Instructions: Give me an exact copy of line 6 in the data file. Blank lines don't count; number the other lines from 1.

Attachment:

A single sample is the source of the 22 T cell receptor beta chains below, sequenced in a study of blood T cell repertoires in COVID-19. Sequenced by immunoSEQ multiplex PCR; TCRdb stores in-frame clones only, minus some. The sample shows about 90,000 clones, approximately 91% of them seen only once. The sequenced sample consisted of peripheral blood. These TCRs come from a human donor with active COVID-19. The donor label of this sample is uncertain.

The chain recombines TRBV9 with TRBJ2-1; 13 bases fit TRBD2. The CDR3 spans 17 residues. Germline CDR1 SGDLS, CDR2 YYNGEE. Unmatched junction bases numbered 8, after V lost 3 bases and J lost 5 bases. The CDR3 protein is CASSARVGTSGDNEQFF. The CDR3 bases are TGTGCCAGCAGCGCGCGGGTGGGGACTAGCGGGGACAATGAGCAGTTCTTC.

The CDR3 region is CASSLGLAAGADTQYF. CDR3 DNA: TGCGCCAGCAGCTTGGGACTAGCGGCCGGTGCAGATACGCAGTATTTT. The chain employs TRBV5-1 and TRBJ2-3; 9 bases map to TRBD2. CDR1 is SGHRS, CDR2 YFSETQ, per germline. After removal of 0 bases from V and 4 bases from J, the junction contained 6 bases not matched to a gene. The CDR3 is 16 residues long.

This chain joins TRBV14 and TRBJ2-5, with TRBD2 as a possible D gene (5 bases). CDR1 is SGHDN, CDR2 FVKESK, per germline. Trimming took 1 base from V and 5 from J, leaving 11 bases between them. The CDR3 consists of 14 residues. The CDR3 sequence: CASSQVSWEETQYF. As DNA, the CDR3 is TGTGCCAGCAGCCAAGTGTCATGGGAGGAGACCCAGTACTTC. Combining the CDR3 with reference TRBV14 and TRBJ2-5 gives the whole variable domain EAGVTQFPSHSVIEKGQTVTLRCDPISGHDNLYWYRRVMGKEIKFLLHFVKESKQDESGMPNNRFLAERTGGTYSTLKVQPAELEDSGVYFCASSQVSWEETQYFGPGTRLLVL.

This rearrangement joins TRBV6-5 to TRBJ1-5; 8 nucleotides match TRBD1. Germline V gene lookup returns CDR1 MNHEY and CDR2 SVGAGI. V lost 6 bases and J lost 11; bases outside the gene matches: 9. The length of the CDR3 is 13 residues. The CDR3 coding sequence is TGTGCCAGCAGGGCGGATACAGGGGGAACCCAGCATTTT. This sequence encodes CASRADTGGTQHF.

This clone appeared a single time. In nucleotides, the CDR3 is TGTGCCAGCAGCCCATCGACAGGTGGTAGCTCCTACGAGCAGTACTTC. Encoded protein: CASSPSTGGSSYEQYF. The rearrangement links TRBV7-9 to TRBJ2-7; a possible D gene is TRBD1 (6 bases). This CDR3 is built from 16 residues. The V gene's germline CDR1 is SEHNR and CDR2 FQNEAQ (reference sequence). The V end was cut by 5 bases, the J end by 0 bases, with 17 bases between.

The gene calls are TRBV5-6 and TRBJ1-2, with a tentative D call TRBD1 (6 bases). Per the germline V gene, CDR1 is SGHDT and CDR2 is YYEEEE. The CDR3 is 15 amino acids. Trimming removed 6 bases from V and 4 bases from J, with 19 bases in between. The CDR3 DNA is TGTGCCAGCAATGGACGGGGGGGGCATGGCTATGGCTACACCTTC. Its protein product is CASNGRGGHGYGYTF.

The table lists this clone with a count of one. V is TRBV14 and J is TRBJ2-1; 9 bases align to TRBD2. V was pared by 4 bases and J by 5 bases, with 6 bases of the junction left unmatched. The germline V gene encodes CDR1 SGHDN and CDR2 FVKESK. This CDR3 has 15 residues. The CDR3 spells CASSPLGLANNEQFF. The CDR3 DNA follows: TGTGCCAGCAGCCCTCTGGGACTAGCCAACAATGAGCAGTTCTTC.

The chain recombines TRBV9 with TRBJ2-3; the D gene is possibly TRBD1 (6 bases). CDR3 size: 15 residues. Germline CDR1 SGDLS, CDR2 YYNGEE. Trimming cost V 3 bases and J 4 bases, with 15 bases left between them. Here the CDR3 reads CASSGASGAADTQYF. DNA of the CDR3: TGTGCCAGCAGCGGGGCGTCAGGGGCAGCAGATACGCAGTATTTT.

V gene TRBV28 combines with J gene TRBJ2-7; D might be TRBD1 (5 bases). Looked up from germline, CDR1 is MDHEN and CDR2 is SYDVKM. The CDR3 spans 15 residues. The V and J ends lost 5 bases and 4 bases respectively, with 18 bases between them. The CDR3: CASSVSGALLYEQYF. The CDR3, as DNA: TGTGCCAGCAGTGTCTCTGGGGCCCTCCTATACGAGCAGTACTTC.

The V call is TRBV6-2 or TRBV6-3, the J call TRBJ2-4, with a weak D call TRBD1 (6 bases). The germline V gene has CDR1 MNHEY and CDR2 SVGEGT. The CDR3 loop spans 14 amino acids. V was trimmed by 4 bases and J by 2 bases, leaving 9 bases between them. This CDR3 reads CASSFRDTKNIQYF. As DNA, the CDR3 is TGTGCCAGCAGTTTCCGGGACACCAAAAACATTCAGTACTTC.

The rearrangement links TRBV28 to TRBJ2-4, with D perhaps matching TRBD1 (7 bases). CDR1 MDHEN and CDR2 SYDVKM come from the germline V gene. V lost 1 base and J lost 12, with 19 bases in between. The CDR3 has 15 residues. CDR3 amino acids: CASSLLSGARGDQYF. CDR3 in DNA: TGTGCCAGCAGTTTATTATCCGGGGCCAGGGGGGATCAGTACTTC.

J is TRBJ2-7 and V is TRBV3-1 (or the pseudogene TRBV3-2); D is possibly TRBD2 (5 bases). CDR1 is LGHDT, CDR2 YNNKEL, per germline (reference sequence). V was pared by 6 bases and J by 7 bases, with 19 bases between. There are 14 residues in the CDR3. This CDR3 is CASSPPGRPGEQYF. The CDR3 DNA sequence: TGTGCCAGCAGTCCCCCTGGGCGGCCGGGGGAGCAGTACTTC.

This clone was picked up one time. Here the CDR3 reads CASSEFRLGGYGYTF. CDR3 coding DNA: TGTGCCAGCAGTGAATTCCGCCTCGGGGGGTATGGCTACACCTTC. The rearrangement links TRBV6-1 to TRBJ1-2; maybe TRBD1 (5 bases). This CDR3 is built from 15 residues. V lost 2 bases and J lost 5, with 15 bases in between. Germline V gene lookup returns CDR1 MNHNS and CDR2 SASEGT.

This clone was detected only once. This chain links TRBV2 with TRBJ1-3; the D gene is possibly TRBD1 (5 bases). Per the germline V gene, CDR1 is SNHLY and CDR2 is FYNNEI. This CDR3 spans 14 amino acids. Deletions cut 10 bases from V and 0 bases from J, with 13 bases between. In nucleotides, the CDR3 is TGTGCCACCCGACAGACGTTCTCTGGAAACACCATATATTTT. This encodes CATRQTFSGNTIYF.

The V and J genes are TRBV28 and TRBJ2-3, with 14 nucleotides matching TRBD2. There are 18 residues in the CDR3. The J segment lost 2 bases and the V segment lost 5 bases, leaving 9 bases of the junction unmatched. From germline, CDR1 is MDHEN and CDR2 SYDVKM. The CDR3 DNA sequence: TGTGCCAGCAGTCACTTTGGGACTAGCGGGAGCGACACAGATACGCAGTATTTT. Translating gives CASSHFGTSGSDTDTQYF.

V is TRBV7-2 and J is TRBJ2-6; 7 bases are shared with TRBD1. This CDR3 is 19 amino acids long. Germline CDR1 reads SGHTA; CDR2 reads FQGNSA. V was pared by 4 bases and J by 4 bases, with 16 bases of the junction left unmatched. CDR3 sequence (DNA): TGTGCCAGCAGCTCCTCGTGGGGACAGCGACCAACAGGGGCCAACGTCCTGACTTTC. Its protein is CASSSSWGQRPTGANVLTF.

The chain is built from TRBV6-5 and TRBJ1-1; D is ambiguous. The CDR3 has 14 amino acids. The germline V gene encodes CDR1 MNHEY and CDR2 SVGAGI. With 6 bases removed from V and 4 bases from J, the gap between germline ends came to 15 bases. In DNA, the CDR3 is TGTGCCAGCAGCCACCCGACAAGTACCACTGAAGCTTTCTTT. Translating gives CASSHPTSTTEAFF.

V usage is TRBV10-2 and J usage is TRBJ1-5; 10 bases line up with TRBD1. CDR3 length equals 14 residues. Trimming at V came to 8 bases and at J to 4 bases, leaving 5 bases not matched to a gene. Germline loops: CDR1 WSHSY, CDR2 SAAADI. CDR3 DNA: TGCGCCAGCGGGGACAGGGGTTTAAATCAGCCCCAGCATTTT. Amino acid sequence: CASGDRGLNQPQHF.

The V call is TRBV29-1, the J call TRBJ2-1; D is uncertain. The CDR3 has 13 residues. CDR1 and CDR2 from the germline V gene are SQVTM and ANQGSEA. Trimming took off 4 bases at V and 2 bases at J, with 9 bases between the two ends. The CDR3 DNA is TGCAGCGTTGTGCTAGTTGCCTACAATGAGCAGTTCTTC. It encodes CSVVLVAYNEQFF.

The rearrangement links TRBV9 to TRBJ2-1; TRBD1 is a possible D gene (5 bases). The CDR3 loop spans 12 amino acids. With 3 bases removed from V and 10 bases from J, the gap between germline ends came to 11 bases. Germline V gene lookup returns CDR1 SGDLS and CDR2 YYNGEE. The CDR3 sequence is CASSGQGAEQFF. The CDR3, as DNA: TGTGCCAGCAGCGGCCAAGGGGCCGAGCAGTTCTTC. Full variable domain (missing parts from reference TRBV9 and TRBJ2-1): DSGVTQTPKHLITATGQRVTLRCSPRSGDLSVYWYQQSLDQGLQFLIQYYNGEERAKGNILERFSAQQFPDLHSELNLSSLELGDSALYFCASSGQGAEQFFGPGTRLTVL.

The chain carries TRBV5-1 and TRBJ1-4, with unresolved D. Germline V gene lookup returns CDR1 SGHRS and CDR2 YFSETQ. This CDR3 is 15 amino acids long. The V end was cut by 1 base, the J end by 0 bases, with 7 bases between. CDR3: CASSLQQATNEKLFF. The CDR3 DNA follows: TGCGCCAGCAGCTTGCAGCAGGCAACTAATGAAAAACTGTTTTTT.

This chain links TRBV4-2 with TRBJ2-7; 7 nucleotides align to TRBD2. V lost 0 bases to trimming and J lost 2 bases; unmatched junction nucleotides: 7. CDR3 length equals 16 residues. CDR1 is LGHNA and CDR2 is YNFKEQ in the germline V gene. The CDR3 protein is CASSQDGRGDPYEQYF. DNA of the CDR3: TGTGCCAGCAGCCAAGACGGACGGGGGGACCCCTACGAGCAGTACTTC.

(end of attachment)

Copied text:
This clone appeared a single time. In nucleotides, the CDR3 is TGTGCCAGCAGCCCATCGACAGGTGGTAGCTCCTACGAGCAGTACTTC. Encoded protein: CASSPSTGGSSYEQYF. The rearrangement links TRBV7-9 to TRBJ2-7; a possible D gene is TRBD1 (6 bases). This CDR3 is built from 16 residues. The V gene's germline CDR1 is SEHNR and CDR2 FQNEAQ (reference sequence). The V end was cut by 5 bases, the J end by 0 bases, with 17 bases between.